The Life, Legend, and Lyricism of Bob Marley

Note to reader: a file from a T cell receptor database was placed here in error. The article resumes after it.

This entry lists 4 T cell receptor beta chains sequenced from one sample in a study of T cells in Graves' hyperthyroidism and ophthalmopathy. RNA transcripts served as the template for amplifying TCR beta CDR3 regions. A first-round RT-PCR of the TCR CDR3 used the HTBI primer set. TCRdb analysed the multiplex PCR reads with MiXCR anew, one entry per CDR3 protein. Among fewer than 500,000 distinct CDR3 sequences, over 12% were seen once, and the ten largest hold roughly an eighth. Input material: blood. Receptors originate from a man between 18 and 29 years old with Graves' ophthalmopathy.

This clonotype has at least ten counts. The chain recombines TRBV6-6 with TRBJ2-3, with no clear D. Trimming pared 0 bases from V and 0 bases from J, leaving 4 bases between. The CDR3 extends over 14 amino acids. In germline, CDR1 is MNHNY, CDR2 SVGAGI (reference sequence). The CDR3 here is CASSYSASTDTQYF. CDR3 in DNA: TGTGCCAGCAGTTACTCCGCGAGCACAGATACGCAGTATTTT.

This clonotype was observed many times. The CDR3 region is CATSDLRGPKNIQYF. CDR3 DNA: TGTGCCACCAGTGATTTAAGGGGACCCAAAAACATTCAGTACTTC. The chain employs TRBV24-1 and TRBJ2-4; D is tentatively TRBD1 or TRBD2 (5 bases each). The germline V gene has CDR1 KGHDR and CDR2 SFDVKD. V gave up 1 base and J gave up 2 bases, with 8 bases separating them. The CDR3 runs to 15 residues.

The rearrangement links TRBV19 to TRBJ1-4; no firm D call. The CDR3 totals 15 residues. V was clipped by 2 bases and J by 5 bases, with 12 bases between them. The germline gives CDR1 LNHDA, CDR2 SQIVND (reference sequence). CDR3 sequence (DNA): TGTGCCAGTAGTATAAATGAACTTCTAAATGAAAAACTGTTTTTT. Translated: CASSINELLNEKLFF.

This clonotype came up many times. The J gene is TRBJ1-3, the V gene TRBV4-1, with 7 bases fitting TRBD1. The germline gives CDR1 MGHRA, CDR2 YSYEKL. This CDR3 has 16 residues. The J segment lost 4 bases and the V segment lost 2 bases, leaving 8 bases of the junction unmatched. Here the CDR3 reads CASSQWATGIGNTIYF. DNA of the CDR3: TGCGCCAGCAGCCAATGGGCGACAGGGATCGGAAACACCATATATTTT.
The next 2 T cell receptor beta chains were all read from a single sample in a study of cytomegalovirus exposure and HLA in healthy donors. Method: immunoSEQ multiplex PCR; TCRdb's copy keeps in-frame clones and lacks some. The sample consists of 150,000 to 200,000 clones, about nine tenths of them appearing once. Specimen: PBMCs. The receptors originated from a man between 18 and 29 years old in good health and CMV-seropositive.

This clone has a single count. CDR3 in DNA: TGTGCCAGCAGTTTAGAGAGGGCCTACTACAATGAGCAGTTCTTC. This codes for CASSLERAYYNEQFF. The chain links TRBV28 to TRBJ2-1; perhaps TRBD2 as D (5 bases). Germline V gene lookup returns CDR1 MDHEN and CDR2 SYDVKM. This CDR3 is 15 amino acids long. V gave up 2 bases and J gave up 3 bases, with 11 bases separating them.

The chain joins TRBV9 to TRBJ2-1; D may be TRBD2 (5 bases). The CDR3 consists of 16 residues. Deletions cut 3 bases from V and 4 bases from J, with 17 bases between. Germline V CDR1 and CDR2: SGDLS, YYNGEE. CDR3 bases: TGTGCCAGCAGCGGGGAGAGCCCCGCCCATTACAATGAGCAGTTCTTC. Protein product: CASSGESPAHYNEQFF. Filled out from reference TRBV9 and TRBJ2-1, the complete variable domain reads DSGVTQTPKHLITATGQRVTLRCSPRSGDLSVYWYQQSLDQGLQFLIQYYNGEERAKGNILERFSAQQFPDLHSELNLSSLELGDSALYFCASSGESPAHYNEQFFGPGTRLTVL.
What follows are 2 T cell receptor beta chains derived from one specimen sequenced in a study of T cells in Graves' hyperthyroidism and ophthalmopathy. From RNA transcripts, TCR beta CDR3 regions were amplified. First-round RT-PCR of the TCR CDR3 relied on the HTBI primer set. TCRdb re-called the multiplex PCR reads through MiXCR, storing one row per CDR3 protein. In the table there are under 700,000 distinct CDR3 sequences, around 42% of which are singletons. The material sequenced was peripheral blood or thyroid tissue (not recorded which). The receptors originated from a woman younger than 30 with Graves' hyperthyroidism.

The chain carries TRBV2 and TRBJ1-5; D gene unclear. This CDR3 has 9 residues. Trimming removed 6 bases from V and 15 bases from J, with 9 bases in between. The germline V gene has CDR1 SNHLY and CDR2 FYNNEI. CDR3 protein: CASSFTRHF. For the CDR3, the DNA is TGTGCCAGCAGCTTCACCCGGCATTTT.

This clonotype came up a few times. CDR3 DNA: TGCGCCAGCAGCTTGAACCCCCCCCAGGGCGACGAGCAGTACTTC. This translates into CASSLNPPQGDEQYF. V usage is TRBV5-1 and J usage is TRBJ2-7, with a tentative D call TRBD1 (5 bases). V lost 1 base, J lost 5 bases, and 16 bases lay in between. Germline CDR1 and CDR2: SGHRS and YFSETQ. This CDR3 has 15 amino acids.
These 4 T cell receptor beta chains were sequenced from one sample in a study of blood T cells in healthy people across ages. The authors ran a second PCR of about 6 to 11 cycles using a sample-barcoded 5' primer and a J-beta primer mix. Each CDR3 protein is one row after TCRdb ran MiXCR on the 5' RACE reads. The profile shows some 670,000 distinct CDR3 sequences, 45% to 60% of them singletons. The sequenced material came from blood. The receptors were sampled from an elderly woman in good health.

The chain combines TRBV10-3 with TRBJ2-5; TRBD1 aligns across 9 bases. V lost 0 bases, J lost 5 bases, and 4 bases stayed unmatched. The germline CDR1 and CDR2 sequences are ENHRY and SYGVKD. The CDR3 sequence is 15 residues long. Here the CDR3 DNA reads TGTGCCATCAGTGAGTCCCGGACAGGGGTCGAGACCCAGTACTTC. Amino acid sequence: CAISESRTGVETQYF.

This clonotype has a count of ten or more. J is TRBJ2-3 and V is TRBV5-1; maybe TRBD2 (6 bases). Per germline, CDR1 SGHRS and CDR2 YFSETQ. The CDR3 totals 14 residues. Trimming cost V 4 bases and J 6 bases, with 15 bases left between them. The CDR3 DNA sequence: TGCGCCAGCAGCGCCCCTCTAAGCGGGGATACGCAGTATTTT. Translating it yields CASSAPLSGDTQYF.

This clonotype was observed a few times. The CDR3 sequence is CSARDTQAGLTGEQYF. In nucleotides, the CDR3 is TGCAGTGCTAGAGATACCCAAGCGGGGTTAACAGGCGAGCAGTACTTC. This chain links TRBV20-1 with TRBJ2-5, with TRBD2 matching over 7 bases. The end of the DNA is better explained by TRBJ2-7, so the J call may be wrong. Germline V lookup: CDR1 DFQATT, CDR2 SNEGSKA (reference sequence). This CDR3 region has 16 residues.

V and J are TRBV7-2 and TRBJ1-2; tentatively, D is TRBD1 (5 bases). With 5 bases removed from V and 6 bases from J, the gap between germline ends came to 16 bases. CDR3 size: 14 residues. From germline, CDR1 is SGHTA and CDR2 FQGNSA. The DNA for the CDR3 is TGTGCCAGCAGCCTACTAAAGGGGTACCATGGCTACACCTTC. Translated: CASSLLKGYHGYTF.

Mindlessly flipping through wall posters at a music store, I arrive at a tri-colored collage of a dread-locked artist. The largest image, his profile, consumes the top two-thirds of the poster. With his face turned to the right, and he sets his gaze upon something in the distance. With furrowed eyebrows, he appears to be discontent with whatever is in his view. Below his face are three more photographs of the man. To the left, he is aggressively playing a guitar; in the center, he wears the guitar and extends his right arm. To the right, he cries into a microphone with his head tilted back. On the price tag, I read and remember his name. Bob Marley, I say aloud to myself as I turn to the next poster. But I am still reviewing his profile in my mind. Yes, he is that Jamaican singer. Reggae. Is he not that singer rather infamous for smoking marijuana? Is he still alive? As I stand there thinking about it, it becomes clear that I have more questions than answers about Bob Marley. One question in particular drives me to research this character: How did he earn international reverence and renown? Robert Nesta Marley ushered reggae from the Jamaican slums to the world stage. His rhythms would rock the body while his lyrics lit the soul, but the man himself had a humble beginning. Bob Marley was born February 6, 1945 to Cedella Booker and Norval Marley. Cedella and Norval had married the previous year from different social groups; he was a white, naval captain, and she was a poor, black girl of seventeen. Captain Marley’s parents strongly disapproved of the union and encouraged their son in his decision to abandon his household when Marley was still an infant. Harassed because of his light skin, biracial Bob Marley quit school and apprenticed himself to a welder at age fourteen. He was hostile toward the education system in Jamaica, which he accused of teaching only European history and ideals. Said Marley...
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